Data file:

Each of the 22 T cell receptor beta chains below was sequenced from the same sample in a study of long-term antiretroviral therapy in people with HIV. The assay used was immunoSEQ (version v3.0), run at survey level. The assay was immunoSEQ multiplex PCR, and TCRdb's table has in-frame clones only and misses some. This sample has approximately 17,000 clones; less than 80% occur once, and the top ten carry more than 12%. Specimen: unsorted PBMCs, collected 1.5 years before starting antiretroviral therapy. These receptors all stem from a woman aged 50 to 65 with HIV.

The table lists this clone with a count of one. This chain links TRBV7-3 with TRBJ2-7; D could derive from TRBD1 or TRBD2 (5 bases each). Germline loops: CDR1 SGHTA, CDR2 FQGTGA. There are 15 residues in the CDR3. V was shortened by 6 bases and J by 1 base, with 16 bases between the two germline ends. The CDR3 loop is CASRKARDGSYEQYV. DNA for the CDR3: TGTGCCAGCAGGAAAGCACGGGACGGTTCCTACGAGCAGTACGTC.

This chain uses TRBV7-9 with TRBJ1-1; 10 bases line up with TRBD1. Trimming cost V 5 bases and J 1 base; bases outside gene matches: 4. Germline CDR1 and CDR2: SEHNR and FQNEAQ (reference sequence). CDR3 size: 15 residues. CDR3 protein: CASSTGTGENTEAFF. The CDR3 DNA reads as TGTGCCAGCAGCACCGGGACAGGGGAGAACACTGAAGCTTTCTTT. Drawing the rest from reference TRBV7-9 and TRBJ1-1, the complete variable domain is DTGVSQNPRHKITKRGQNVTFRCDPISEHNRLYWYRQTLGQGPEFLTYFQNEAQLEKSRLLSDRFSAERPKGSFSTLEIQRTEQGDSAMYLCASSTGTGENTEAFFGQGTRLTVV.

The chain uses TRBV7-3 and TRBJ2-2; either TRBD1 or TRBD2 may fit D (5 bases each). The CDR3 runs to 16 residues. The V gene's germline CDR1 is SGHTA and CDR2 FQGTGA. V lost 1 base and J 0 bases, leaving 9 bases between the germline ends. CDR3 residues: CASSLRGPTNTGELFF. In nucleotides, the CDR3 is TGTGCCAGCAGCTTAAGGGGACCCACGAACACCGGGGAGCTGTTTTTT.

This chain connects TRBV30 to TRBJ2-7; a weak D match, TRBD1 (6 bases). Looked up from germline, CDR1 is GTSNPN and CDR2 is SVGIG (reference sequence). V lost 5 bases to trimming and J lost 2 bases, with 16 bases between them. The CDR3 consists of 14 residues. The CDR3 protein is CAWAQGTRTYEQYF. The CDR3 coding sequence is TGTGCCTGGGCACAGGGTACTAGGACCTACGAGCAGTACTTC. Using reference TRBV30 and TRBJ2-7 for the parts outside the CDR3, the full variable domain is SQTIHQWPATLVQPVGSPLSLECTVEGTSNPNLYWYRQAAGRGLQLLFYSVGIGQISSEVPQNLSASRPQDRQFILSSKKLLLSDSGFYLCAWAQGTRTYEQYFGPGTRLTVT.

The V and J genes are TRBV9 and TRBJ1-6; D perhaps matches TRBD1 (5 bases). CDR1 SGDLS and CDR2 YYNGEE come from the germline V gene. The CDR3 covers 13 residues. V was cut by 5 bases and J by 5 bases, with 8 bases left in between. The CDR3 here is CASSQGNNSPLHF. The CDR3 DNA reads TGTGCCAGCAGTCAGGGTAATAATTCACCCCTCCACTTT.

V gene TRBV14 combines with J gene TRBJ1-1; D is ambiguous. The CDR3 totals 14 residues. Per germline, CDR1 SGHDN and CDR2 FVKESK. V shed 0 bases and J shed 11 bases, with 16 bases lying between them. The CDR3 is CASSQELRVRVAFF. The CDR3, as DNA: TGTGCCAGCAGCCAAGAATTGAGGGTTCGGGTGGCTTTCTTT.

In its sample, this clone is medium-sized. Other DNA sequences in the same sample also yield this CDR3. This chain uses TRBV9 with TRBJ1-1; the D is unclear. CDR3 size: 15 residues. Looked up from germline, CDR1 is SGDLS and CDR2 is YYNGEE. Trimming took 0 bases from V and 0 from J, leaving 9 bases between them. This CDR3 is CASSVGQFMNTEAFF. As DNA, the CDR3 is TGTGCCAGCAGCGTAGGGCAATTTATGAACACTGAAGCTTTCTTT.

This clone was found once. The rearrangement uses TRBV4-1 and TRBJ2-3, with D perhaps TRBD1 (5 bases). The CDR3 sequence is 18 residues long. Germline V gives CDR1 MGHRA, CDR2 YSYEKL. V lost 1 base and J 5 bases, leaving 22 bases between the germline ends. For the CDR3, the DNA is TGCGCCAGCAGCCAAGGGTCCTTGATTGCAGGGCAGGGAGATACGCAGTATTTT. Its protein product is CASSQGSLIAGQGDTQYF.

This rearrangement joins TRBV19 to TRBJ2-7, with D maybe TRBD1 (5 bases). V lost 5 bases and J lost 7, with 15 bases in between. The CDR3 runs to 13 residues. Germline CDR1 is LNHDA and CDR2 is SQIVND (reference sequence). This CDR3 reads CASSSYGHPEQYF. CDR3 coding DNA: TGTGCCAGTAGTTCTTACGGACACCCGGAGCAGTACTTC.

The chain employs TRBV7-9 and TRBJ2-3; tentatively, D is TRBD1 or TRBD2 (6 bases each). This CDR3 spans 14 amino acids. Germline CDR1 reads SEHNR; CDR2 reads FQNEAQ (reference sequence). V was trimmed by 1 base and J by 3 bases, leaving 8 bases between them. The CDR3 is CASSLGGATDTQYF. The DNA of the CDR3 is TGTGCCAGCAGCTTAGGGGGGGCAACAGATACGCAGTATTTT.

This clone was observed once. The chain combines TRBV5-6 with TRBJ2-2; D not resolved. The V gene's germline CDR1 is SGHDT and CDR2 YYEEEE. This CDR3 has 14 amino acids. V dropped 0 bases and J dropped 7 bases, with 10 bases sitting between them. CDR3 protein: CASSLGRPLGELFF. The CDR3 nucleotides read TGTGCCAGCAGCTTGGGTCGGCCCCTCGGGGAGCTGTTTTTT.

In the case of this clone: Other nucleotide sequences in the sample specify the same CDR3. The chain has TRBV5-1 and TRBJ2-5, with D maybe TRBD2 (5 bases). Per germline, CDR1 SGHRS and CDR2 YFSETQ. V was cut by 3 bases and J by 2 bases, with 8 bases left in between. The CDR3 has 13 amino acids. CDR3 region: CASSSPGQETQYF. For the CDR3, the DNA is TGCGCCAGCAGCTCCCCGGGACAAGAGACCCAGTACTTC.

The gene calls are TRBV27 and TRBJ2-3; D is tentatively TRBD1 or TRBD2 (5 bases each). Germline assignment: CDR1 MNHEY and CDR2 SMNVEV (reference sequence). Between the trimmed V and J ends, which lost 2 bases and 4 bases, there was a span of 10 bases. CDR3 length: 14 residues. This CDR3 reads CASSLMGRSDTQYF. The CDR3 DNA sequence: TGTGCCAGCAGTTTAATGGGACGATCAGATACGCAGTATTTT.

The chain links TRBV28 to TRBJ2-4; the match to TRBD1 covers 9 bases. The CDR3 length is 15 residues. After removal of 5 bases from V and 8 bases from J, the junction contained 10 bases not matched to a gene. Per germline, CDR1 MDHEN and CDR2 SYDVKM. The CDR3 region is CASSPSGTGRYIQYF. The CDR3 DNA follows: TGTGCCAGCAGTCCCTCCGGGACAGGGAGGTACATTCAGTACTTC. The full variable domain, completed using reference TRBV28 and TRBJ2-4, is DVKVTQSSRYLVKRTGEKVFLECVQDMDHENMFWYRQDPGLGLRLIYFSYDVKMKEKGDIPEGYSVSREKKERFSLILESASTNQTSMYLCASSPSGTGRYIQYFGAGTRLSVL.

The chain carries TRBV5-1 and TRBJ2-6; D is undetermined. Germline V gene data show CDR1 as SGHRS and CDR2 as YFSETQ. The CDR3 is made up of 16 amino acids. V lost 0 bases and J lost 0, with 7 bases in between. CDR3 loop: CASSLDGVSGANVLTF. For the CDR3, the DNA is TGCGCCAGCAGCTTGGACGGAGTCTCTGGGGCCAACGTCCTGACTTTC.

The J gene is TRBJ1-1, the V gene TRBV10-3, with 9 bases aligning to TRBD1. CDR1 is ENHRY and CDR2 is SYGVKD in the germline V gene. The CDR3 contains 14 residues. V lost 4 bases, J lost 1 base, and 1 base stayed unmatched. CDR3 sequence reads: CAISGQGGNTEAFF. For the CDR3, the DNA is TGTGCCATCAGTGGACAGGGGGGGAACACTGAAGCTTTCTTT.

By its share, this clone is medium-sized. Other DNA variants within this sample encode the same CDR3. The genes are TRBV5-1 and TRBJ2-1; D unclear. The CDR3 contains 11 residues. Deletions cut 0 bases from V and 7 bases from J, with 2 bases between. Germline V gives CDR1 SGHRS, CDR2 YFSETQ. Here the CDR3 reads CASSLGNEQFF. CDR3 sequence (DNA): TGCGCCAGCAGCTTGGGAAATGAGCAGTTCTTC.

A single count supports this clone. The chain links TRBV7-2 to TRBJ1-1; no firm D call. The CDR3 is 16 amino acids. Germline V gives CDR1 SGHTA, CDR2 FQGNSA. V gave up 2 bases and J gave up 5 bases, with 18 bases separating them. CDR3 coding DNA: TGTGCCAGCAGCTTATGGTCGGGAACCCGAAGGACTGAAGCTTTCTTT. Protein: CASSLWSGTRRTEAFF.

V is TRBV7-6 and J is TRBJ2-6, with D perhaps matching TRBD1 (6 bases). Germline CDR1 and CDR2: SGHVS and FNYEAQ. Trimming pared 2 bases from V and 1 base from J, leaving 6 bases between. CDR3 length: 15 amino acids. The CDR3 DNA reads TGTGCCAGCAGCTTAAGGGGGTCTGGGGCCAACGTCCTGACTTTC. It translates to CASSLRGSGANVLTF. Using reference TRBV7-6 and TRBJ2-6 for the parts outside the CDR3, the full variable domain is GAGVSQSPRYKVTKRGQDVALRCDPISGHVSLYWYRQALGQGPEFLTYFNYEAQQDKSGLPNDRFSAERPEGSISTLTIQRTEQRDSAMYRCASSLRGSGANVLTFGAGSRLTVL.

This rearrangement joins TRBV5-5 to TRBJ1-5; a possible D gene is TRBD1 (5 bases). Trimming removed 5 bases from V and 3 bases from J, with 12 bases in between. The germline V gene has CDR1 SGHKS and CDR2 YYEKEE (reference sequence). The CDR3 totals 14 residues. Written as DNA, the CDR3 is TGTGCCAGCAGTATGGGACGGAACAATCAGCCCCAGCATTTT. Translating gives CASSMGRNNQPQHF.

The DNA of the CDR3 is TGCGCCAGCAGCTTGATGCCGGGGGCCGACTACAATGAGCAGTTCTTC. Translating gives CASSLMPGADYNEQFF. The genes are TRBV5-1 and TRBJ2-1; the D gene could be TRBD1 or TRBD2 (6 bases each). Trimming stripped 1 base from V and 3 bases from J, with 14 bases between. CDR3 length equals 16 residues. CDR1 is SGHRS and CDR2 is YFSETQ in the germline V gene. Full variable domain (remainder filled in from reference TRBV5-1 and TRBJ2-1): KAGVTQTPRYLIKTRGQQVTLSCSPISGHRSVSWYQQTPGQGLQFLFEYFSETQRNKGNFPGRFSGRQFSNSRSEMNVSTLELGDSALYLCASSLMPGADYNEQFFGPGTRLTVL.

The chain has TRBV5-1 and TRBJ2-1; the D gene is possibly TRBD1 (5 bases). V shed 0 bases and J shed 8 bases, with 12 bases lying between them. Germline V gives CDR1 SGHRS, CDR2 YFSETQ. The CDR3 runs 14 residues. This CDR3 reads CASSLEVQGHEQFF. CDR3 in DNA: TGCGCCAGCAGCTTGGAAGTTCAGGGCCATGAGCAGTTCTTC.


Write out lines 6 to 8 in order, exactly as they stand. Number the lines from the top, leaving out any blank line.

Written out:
The V and J genes are TRBV9 and TRBJ1-6; D perhaps matches TRBD1 (5 bases). CDR1 SGDLS and CDR2 YYNGEE come from the germline V gene. The CDR3 covers 13 residues. V was cut by 5 bases and J by 5 bases, with 8 bases left in between. The CDR3 here is CASSQGNNSPLHF. The CDR3 DNA reads TGTGCCAGCAGTCAGGGTAATAATTCACCCCTCCACTTT.

V gene TRBV14 combines with J gene TRBJ1-1; D is ambiguous. The CDR3 totals 14 residues. Per germline, CDR1 SGHDN and CDR2 FVKESK. V shed 0 bases and J shed 11 bases, with 16 bases lying between them. The CDR3 is CASSQELRVRVAFF. The CDR3, as DNA: TGTGCCAGCAGCCAAGAATTGAGGGTTCGGGTGGCTTTCTTT.

In its sample, this clone is medium-sized. Other DNA sequences in the same sample also yield this CDR3. This chain uses TRBV9 with TRBJ1-1; the D is unclear. CDR3 size: 15 residues. Looked up from germline, CDR1 is SGDLS and CDR2 is YYNGEE. Trimming took 0 bases from V and 0 from J, leaving 9 bases between them. This CDR3 is CASSVGQFMNTEAFF. As DNA, the CDR3 is TGTGCCAGCAGCGTAGGGCAATTTATGAACACTGAAGCTTTCTTT.